The highlight, however, is the discreetly integrated open-air stage. You only discover that they exist again when you look back from the lake shore. Four semi-circular grassy banks nestle into the slope. These terrain steps are completely invisible from the house: a garden design sleight of hand.

Since 1945, theater has been performed and concerts performed here in the garden of the exhibition hall. And that’s exactly where Anna Gritz wants to start again. The term sculpture park does not go far enough for her, as she emphasizes during the garden walk. All forms of art, including performative ones, should be given space here for brainstorming, development, development. She also wants to give very young artists the opportunity for large-scale work.

Right at the opening ceremony, Gritz invited the American writer Kirsty Bell to explore the garden in writing and to enter into long-term processual exchanges with it. Perhaps even plants from their texts could find their way into the real garden?

Gritz wants to be open to many things. She rubs up against the classic beauty of her listed idyll. In fact, such a “natural” English landscape park with its curved paths and asymmetrical groups of trees is a completely artificial construct: this form of garden design developed from the ideal images of landscape painting in the 18th and 19th centuries. Even the secluded “Waldsee” was once artificially created to drain the swampy terrain.

The current restoration takes artificiality to the next level. However, invisible. A full-surface irrigation system is hidden under the turf, which supplies the lawn roots directly with moisture. Lots of invisible cables were laid everywhere to provide the necessary voltage for spotlights or other event equipment. WiFi is also provided. A high-tech garden in the guise of perfect naturalness.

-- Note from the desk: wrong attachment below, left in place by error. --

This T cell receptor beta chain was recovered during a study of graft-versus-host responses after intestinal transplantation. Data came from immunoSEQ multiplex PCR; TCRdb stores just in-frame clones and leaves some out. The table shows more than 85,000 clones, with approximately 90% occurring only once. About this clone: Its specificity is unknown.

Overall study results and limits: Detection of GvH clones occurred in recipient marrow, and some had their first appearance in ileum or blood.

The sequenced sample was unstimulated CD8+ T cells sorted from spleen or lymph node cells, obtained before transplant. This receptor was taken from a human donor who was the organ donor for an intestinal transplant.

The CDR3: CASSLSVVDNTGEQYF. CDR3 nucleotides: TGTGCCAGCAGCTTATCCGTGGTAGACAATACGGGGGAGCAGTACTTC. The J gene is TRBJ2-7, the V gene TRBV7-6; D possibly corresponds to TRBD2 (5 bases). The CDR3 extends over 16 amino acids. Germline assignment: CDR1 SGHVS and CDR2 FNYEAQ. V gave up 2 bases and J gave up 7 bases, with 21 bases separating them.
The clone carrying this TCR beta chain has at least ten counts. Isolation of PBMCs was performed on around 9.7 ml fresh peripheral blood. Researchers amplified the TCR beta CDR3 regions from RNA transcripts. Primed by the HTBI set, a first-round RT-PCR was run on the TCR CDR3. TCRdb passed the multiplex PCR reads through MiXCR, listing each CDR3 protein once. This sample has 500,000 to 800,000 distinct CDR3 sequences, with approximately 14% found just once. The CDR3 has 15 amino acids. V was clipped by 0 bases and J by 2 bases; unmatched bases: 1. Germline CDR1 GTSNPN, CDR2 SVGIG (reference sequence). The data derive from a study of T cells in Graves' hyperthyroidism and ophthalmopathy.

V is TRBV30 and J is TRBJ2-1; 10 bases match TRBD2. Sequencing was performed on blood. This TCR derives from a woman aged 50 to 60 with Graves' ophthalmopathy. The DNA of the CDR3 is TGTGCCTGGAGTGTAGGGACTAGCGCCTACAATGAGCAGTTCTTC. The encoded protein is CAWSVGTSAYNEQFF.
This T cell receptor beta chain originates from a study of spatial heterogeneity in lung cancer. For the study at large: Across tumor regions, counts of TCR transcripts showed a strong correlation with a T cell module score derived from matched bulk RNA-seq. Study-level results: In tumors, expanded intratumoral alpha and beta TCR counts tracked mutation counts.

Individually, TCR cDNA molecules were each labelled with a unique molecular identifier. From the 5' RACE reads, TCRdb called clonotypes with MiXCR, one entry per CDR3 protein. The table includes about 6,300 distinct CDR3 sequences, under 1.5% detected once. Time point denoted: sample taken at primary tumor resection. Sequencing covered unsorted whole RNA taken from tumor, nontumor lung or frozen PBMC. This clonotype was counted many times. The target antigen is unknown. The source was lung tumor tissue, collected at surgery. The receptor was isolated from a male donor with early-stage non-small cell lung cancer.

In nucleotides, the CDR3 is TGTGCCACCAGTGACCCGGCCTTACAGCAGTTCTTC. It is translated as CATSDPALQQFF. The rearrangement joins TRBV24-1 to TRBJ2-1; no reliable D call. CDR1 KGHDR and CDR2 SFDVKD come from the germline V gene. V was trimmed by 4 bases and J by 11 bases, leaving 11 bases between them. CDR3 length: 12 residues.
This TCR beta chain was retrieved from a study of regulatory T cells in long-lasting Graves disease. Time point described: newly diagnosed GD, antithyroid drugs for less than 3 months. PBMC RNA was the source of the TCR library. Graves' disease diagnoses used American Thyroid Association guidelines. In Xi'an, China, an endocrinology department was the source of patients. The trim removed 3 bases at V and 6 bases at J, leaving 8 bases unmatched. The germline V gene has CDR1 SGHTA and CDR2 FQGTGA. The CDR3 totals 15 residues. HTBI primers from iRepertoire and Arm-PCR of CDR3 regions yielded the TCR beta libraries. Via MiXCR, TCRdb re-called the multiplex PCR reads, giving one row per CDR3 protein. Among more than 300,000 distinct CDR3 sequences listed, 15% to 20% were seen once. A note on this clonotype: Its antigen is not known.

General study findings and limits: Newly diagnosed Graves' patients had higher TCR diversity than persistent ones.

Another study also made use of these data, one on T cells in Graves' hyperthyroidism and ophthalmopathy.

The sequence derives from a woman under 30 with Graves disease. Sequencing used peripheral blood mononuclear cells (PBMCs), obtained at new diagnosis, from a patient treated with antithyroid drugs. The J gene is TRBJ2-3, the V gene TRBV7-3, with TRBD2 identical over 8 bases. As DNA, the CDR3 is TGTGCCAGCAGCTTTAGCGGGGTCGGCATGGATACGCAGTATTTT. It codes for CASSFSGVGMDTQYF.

For Anna Gritz it is above all a playground for curatorial ideas. She wants to think of the house more in terms of the garden, turning the ephemeral into a principle. The gleaming steel sculpture “Summer House” by the architect duo Barkow Leibinger, which has been a favorite spot in the garden for many visitors since its 2010 retrospective, will disappear at the end of the year. Will anything else remain, such as Francis Zeischegg’s “Hunting Protection Wood Stack” hidden in the undergrowth?

We will see. Starting in September, Anne Gritz will be dedicating her first exhibition to Leila Hekmat, who was born in Los Angeles in 1981. “She’s actually a performance artist,” says Gritz. Last year, Hekmat’s overexcited stage staff could be seen in a video installation in the exhibition “A fire in my belly” in the Julia Stoschek Collection.

She wants to turn the house on the Waldsee into a sanatorium for women run by nuns with panopticon-like treatment rooms. There should also be individual stations in the garden. Art can be healing. Or poke.